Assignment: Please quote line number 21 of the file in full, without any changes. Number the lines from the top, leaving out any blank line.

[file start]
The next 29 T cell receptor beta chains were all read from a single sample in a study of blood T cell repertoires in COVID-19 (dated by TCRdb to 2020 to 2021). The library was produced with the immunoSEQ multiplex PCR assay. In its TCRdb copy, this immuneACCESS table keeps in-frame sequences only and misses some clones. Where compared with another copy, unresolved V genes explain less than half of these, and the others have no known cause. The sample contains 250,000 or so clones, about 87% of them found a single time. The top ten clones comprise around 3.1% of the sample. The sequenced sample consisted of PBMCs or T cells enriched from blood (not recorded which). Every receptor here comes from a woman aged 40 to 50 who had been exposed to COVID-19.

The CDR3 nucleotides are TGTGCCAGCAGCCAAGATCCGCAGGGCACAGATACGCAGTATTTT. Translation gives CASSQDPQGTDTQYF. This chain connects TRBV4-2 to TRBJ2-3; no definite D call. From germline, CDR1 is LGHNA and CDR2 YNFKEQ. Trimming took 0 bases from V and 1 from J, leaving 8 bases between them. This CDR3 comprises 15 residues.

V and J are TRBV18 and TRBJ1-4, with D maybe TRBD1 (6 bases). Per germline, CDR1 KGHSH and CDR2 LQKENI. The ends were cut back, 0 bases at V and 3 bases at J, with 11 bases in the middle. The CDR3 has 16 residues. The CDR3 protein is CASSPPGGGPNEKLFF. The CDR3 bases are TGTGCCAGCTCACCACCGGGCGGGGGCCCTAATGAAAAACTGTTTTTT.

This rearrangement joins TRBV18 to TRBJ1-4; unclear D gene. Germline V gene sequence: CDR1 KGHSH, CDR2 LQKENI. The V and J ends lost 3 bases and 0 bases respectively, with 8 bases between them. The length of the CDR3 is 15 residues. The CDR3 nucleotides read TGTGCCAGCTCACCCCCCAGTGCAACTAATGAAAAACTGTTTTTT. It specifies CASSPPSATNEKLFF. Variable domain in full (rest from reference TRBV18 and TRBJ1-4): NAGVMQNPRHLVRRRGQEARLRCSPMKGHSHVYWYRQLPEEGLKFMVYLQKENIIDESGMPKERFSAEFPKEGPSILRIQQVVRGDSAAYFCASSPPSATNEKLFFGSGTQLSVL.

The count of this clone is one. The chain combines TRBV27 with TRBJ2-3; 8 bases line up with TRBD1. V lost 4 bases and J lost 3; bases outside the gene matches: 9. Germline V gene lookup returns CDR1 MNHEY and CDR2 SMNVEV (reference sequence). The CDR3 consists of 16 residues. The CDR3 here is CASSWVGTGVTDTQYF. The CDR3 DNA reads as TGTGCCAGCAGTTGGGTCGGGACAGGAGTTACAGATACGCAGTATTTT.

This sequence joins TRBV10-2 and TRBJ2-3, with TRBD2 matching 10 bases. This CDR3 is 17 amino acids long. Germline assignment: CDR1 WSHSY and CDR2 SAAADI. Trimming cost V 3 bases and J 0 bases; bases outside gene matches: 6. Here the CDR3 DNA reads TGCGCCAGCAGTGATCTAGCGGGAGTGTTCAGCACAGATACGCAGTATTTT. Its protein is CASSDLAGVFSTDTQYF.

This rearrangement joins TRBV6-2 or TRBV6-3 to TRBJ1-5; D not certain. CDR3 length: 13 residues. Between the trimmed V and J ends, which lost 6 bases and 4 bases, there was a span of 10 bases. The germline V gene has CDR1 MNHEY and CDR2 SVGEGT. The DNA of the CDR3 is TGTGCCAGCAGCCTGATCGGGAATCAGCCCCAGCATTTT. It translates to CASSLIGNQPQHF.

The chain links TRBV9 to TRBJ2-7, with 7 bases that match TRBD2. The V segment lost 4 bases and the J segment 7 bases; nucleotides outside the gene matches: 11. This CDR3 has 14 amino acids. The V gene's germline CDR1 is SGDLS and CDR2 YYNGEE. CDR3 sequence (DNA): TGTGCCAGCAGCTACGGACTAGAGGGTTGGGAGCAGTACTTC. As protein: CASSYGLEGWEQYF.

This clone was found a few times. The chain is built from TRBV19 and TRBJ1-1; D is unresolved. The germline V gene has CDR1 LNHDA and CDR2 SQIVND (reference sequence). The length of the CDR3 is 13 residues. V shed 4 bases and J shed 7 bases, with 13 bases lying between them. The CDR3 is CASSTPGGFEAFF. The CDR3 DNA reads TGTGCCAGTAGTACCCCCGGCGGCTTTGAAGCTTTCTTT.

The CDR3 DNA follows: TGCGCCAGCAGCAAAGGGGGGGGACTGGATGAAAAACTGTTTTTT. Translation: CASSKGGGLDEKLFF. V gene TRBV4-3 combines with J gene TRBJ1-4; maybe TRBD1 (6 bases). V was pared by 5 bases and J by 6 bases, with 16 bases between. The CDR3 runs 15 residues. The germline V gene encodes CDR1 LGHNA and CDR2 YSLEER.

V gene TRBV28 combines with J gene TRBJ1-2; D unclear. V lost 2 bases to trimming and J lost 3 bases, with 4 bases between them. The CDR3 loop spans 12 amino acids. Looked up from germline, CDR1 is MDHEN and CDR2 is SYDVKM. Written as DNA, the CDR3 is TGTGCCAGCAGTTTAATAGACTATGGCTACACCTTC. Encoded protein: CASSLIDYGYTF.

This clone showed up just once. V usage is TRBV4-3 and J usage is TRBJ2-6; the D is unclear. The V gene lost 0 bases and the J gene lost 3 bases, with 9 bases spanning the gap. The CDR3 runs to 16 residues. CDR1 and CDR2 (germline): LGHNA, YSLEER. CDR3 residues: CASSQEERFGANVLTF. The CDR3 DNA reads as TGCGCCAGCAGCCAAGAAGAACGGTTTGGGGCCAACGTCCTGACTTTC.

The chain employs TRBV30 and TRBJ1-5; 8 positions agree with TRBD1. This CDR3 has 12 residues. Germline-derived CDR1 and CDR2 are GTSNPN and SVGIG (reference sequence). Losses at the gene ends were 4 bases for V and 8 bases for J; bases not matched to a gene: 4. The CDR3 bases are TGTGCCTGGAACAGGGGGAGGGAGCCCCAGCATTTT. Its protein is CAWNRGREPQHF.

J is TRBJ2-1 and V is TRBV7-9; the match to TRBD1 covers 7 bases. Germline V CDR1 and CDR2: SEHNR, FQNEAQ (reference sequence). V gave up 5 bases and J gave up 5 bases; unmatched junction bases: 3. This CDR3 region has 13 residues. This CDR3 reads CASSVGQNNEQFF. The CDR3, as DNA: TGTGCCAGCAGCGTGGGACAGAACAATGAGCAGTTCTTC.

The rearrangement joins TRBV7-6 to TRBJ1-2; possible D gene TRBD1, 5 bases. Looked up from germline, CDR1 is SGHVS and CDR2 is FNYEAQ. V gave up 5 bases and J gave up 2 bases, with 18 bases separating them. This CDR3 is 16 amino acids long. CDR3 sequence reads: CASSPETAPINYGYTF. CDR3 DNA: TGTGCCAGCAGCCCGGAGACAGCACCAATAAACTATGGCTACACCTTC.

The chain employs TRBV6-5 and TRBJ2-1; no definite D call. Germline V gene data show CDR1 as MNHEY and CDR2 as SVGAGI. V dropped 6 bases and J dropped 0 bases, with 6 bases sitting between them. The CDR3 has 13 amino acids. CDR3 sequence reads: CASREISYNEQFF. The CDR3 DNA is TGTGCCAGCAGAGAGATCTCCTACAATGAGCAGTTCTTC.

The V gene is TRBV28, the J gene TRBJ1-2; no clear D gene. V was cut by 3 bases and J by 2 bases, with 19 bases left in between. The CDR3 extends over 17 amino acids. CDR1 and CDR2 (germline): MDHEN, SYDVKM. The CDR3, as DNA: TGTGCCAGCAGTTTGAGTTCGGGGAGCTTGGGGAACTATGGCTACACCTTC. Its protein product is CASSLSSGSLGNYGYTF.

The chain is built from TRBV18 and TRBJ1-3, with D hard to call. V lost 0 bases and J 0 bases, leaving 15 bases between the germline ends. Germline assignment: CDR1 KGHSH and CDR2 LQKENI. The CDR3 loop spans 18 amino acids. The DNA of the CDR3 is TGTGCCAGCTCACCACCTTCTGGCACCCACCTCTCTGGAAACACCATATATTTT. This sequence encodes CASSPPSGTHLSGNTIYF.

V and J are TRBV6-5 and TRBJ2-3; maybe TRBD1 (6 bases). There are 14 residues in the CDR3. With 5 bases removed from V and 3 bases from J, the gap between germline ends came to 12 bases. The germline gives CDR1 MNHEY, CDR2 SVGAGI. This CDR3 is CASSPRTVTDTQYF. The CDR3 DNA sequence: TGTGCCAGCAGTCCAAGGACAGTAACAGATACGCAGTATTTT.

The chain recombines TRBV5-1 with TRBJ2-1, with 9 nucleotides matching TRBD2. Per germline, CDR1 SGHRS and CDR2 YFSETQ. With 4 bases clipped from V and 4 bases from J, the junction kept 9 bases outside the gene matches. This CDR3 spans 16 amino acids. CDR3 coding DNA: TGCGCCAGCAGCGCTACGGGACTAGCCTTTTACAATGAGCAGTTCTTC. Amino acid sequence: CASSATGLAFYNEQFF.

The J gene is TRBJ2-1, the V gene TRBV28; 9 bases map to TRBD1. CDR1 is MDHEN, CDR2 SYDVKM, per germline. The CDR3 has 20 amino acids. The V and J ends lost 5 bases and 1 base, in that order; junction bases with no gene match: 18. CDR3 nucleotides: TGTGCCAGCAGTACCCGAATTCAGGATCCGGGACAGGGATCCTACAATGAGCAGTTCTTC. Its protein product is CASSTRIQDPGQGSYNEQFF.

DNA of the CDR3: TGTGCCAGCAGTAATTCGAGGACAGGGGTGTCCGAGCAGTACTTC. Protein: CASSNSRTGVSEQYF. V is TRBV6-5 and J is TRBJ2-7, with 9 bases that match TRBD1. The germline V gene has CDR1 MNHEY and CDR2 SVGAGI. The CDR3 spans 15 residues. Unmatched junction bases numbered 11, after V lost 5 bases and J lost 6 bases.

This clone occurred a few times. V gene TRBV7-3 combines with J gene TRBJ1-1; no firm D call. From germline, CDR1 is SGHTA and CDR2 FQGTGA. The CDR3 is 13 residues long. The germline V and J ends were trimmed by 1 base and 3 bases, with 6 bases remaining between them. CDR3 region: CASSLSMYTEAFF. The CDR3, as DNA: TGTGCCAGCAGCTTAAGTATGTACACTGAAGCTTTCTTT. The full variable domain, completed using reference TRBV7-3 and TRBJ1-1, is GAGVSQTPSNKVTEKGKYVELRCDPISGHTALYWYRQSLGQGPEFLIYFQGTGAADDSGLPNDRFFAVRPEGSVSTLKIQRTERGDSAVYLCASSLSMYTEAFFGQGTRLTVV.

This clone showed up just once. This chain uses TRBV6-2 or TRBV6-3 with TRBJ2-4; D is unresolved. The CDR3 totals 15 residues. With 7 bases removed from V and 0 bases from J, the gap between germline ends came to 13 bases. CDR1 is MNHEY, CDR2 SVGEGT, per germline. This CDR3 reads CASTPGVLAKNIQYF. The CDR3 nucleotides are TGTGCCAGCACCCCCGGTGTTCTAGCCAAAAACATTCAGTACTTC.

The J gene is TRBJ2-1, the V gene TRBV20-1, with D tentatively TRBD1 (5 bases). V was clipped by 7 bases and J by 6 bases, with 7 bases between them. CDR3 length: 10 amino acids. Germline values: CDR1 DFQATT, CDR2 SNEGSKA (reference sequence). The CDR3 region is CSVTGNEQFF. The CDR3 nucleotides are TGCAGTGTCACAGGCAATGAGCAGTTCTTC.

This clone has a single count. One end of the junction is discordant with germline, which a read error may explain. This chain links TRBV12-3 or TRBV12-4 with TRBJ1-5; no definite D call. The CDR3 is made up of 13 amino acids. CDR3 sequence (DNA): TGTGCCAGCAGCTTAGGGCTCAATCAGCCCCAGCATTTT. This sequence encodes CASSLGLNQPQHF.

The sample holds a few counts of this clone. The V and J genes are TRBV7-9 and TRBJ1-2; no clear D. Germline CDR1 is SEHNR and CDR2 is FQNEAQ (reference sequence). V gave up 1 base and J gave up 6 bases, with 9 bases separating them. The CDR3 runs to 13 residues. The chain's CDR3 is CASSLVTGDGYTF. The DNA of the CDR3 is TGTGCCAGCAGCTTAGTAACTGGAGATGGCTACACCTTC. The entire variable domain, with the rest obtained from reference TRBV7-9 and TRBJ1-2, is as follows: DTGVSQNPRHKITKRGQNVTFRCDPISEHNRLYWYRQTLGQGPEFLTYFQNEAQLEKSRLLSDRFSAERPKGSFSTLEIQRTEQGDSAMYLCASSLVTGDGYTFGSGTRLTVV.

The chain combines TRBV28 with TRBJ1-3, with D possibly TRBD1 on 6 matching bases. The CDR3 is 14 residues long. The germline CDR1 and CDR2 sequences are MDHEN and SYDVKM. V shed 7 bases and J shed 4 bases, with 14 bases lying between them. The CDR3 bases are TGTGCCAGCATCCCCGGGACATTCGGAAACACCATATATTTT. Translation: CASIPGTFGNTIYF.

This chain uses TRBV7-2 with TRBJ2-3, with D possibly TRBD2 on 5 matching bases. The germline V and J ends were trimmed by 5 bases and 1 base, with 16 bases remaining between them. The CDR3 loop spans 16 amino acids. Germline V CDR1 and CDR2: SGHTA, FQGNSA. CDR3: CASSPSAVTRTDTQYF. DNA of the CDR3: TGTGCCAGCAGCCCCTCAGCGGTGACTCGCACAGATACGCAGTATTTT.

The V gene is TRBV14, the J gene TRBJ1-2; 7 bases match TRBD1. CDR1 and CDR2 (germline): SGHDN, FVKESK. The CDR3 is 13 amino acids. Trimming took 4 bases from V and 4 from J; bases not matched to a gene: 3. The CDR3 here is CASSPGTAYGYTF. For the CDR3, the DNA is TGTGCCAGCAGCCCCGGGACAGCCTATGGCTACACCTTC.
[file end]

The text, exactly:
The J gene is TRBJ2-1, the V gene TRBV28; 9 bases map to TRBD1. CDR1 is MDHEN, CDR2 SYDVKM, per germline. The CDR3 has 20 amino acids. The V and J ends lost 5 bases and 1 base, in that order; junction bases with no gene match: 18. CDR3 nucleotides: TGTGCCAGCAGTACCCGAATTCAGGATCCGGGACAGGGATCCTACAATGAGCAGTTCTTC. Its protein product is CASSTRIQDPGQGSYNEQFF.